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5 factors that determine your advertising CPM rates

An interesting post at Techcrunch: Pubmatic Data Suggests Small Sites Command Higher Rates For Remnant Ads Than Large Sites.

I love seeing this cross-site ad monetization data, since it’s rare to get your hands on it unless you work for an ad network. For people outside the ad industry, advertising CPMs seem like black-boxes.

How to guess CPMs – 5 factors
At Revenue Science, a regular game of mine was to eyeball a site and guesstimate the CPMs.

A couple of the factors that I’d use:

  1. Is the site “sticky” or is it a one-hit wonder (like a reference site)?
  2. Is the site pretty general, or is it in a particular category (like cars)?
  3. Who uses the site? Everyone (including international) or just US?
  4. How dependent is the site on Google SEO versus a community site that draws people back?
  5. How many pageviews does the site have? Is it a lot? Or is it a small amount

Easy to monetize, hard to monetize
For the people who are curious, this is the easiest to monetize:

One-hit wonder site that exist in a particular category, are based in the US, and have lots of search traffic

In particular, your site is likely to have high CTRs since people are in a “transactional” mode. If you have all of those, and have a ton of pageviews, then you’ll make a ton of money.

The hardest to monetize?

Highly sticky sites that are general (like communication), based 100% outside of the US/Europe/Japan, with lots of pageviews

In a setup like this, not only are people unlikely to want to buy anything, even if they did, there’d be no way to make money off of this group.

Example categories
As a rough rule of thumb, I’d typically guess the following – these are very rough approximations, just to illustrate a couple points:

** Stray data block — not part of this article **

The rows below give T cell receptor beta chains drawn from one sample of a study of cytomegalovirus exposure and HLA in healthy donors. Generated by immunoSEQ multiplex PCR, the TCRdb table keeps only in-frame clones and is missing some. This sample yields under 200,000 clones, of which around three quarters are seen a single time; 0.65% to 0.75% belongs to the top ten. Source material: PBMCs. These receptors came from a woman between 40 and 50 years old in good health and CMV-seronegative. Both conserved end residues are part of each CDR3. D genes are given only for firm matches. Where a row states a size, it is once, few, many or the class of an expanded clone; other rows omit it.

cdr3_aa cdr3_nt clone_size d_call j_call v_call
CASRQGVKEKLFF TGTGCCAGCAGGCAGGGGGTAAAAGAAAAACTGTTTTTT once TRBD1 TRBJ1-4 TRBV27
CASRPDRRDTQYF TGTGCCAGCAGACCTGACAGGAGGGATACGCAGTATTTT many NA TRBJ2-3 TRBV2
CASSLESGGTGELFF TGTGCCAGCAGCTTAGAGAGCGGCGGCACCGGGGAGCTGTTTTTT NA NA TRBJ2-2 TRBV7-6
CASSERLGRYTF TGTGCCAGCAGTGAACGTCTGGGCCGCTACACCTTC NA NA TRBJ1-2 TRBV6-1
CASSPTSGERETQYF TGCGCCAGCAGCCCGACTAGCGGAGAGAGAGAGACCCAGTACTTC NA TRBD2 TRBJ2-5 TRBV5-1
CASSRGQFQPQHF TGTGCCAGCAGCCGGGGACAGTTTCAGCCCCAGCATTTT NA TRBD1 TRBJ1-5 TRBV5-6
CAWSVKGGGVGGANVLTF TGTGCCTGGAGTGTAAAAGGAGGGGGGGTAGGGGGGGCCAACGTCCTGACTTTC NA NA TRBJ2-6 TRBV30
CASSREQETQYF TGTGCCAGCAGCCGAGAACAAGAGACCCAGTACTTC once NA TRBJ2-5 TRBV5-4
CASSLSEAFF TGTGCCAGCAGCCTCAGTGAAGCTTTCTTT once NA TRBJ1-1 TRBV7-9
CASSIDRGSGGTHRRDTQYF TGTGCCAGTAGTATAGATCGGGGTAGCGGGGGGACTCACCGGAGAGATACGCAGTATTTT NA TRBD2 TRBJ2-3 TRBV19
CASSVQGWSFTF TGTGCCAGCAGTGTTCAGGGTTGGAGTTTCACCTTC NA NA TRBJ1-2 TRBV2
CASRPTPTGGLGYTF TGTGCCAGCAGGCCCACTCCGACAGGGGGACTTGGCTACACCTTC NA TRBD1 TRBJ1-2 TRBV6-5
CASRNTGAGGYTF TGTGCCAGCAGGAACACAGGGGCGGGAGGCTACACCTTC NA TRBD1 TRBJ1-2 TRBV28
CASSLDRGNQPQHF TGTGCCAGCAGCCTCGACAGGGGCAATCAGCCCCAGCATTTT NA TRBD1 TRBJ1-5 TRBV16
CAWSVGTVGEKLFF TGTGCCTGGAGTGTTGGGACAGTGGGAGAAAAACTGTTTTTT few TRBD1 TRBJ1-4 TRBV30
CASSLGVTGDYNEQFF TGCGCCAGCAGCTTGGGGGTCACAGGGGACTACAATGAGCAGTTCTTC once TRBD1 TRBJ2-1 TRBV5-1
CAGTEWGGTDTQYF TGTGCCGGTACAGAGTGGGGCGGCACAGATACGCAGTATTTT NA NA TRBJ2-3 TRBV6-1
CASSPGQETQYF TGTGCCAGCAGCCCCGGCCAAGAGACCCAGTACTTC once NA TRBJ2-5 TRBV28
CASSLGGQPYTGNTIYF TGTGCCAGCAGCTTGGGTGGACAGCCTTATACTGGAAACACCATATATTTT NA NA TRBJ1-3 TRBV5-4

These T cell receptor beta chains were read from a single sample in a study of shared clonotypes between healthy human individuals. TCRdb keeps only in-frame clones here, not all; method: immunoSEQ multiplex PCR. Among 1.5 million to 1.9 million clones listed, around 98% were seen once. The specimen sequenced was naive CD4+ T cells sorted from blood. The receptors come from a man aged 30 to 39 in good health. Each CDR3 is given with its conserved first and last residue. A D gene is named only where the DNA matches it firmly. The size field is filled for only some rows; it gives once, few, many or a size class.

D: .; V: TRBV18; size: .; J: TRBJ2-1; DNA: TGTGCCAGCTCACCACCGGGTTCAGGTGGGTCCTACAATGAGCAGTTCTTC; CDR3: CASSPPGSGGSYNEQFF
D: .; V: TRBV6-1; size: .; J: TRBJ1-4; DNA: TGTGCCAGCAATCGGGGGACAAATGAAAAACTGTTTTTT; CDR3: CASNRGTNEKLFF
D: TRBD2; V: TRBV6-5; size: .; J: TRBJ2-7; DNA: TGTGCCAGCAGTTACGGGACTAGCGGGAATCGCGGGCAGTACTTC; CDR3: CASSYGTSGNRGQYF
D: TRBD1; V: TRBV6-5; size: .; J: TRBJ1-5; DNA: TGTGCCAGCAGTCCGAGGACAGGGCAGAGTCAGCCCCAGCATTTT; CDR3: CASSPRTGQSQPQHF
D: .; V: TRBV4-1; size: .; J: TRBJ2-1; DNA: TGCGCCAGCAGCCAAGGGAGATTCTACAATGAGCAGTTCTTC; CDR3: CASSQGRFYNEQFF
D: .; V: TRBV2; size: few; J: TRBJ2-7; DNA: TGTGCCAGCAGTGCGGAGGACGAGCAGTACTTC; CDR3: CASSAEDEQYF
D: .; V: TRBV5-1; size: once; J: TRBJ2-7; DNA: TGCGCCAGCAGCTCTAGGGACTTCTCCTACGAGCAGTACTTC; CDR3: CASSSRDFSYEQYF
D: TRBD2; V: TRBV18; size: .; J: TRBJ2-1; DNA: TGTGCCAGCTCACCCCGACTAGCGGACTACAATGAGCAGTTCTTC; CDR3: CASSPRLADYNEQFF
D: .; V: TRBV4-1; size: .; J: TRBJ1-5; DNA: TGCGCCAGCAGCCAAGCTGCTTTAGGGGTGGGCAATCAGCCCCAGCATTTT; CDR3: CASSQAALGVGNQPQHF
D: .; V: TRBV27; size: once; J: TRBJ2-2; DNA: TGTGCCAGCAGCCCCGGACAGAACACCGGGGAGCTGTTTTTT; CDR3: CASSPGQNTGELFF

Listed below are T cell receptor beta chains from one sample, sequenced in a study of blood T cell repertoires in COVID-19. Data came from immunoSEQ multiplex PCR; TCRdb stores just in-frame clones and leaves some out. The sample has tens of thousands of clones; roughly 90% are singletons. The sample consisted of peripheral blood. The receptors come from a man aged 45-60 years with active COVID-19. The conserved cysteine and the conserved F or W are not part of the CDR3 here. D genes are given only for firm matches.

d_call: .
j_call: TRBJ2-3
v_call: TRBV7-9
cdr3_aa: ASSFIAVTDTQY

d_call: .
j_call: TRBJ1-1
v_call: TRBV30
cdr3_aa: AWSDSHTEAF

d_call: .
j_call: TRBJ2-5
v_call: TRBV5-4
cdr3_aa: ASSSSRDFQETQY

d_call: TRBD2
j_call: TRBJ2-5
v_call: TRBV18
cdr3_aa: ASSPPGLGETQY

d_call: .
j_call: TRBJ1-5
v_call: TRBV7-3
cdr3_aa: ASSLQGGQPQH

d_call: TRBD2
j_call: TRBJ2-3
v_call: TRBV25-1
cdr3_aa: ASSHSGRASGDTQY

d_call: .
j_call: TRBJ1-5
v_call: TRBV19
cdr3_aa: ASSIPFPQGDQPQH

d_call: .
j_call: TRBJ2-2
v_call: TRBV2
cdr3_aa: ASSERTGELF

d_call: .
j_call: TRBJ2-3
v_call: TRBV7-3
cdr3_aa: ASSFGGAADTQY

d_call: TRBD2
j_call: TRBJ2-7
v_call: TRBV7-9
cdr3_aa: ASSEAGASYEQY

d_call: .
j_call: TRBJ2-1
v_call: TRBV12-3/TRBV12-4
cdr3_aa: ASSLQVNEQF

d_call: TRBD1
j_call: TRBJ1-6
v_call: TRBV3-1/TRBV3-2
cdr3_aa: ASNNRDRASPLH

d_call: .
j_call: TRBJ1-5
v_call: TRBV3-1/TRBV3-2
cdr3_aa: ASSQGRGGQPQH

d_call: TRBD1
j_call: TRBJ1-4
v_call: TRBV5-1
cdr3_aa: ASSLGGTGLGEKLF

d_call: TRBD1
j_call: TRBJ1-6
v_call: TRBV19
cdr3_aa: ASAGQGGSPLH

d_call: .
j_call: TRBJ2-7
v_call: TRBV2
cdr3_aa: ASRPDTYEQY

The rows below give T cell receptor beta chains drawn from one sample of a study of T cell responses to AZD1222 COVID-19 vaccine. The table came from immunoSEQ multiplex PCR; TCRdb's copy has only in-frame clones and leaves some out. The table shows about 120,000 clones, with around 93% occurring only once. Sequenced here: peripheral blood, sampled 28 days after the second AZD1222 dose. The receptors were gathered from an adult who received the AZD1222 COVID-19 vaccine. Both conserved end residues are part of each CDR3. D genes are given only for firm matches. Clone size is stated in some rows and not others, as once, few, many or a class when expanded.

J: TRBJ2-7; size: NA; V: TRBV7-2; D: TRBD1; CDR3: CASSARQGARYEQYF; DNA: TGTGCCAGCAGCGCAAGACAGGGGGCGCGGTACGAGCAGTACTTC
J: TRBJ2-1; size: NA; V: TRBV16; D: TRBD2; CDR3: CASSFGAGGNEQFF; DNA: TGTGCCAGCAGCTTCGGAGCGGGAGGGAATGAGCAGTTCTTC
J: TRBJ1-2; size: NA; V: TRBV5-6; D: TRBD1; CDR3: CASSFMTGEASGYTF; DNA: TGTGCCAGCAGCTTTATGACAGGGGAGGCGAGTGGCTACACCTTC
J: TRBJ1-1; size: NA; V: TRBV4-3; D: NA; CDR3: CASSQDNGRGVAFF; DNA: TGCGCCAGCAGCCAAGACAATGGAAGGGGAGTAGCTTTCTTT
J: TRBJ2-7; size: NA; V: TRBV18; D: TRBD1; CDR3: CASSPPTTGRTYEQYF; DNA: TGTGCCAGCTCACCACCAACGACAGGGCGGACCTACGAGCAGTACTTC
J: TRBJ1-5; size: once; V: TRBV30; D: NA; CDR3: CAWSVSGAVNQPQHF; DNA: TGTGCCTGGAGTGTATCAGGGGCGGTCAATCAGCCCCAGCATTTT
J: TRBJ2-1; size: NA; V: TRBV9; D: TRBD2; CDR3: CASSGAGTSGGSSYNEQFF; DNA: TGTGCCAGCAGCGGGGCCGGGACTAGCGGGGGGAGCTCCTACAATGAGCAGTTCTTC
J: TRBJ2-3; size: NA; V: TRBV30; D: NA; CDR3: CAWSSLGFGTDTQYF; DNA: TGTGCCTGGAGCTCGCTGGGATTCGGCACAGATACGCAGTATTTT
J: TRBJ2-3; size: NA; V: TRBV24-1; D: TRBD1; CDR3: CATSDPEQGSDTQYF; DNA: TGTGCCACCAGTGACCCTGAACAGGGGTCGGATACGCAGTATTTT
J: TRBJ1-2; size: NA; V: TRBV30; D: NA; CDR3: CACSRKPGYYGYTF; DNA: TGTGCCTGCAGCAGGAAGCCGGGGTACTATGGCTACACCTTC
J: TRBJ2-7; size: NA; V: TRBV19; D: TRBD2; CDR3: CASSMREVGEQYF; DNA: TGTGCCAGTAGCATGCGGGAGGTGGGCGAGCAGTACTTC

• Social sites (forums/chat/etc) without direct ad sales teams: <$0.25 CPM
  • Largely international sites: <$0.50 CPM
  • Medium-sized sites that use banner ad networks: <$1 CPM
  • Reference sites in a specific category: >$5 CPM or sometimes much higher, depending on category – we ran into home improvement reference sites that did $20 CPMs

Because we were mostly dealing with so-called “remnant” advertising, these numbers are likely to be at the bottom of the range for these sites. That is, social networks might quote a CPM of $20 CPM, but what they really mean is that 1% of their inventory is sold at that, and the rest of the 99% is sold at <$0.25 prices.

As you can see, as a website property, you fall into either of two categories:

  • Horizontal sites used daily which command low CPMs with huge pageviews
  • Vertical sites that capture user intent – often used intermittently (with lots of traffic from search) with high CPMs and low pageviews

Horizontal sites, when scaled up to a large enough site, can employ direct ad sales teams that raise the CPM by a significant amount, but the entire process is demand-constrained.

Google is lucky to be both horizontal and vertical – it’s used everyday by people, but also captures user intent.

As stated before, social networks monetize poorly

Of course, sites with lots of pageviews are often ones that are general, are sticky, and have lots of context-less social content. I’ve written up a broader discussion of social network monetization at “5 things that make your social network monetize like crap.”

Back to small sites versus large sites
Now, the Techcrunch article discusses the idea that small sites monetize better than large ones. I think that’s actually a correlation rather than a causation. There are a ton of small sites out there, and much of their traffic comes from Google. It’s much harder to build a functioning social site where people coming back daily than a site where people occassionally stumble on it through their search engine.

As a result, my guess is that the mindset of the typical user includes intent – and that makes all the diference.

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